I've been reticient to compare this year's UK team to the 2003 SuffoCats (admittedly not that reticent), but in an 87-49 annihilation of South Carolina in Columbia this evening, the 2007 Wildcats were eerily reminiscent of the last truly dominant Kentucky basketball team.
From the opening tip of what would become Kentucky's 11th straight victory, a couple of things were clear: that Joe Crawford and his junior classmates were pumped for the ESPN showcase, and that the Gamecocks were utterly outclassed.
Poor Tre' Kelley. Left to fend for the entire program himself, the senior South Carolina guard did his best, on a bum leg no less. His first-half heroics kept the game close for a while.
But on this night, the Boys in Blue would not be denied. A clinic by Crawford in the first 20 minutes left the crowd hushed, save the loud Blue contingent. The emerging shooting guard was electric, nailing three shots from behind the arc in the first six minutes. Running mate Ramel Bradley was no less lethal, matching his friend with precision and no sign of a conscience.
With the Cats shooting the lights out, eventually, USC coach Dave Odom had no choice but to spread out, opening the lane for Randolph Morris to roam free. Morris finished the game with another double-double of 17 points and 11 rebounds, as well as another three blocks.
From tip to final buzzer, all the Cats were on in this one, save perhaps for Bobby Perry, whose slump is becoming more and more noticeable as his backups severely outperform the senior.
Even with the freshmen getting the bulk of the minutes down the stretch, the lead only ballooned. A flare up of Kelley's leg injury only deepend the Cocks' woes, ultimately resulting in an historic loss, the worst at home for the program since 1915 -- and four points worse than the one #1 Florida delivered over the weekend, a fact you can imagine Big Blue Nation was well aware of.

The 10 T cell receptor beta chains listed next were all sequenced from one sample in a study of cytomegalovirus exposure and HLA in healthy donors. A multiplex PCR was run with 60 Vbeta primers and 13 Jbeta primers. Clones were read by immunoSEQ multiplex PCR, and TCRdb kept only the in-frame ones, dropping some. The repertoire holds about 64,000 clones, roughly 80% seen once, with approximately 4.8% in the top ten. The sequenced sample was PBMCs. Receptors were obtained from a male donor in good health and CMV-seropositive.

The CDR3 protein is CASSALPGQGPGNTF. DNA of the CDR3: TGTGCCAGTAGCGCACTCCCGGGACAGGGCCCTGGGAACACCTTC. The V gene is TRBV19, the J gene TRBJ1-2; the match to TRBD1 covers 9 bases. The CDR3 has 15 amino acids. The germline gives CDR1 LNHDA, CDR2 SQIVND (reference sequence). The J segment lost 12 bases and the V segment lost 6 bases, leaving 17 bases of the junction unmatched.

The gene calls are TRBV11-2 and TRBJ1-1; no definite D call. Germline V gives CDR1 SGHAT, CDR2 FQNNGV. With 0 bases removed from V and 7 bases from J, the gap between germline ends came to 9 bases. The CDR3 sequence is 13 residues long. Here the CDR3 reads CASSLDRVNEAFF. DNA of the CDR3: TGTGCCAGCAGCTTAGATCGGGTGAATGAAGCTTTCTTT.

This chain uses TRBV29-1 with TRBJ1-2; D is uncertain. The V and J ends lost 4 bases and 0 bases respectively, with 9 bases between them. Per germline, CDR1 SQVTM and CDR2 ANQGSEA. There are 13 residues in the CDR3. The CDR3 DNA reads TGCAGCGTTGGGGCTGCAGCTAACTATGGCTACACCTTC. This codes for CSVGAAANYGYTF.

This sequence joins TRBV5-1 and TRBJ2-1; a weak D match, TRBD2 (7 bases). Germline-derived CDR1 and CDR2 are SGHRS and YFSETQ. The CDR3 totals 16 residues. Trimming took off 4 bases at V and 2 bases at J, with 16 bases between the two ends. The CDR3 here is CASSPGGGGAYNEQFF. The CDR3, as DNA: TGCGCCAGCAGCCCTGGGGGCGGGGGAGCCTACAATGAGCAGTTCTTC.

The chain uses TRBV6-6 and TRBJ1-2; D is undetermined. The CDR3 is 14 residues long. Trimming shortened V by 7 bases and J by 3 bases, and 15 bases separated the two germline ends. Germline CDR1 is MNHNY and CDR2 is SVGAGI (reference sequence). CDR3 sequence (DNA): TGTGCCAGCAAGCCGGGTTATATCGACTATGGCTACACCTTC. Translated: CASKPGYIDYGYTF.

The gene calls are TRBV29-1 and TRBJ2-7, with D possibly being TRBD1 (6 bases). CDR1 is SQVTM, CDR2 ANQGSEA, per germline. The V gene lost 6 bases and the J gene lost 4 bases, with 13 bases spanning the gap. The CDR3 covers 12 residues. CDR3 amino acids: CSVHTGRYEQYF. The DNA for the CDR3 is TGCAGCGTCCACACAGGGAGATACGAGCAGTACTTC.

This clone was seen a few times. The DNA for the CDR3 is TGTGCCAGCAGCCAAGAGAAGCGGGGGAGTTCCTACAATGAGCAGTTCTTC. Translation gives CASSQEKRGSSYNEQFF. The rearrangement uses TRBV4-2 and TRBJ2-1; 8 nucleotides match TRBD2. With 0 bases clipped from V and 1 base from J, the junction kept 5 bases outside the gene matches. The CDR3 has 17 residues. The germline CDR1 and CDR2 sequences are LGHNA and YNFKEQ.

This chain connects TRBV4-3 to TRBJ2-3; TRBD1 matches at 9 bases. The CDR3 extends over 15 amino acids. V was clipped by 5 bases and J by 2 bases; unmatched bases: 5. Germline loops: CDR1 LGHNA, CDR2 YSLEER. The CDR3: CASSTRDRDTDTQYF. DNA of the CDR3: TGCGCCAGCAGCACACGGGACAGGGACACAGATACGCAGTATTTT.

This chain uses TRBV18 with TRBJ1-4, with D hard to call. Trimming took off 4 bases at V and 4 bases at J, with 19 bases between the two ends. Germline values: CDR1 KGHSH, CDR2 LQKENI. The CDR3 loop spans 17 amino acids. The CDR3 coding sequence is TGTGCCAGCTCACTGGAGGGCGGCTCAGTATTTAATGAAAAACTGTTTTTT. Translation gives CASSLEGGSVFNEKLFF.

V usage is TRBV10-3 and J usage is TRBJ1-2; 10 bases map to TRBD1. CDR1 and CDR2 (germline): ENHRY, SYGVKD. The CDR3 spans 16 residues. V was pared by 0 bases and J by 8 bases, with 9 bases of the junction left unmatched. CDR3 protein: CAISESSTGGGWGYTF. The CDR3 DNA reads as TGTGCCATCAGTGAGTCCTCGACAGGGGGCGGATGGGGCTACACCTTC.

Crawford finished with 23 points after 17 in the first half, but the damage was done. For the game, the numbers were stunning: A slick 21 assists to 12 turnovers, many in the first 8 minutes; 63% from the floor; a 37-24 rebounding edge.
But for all their brilliance on offense, the defensive end is where the Cats really impressed. While South Carolina is by far the SEC's worst offensive team -- and on a side note, one of the worst I've seen in some time -- the Cats came out determined and focused.
The Wildcats swarmed the ball like no team since the '03 squad, forced USC into 27% shooting and never let up, even the reserves. While they did not force a shocking number of turnovers, they showed superior footwork in making the Gamecocks hit shots over extended arms, much like the Bogans-led Cats did four years ago.
In all, the game was as satisying a Kentucky win as there has been in two-plus years. While the grade of opponent has to be considered, don't let that stop you from drooling over the potential of this group.
With seasoning and some more confidence, the ceiling for this team is extremely high -- and much higher than the national media is expecting.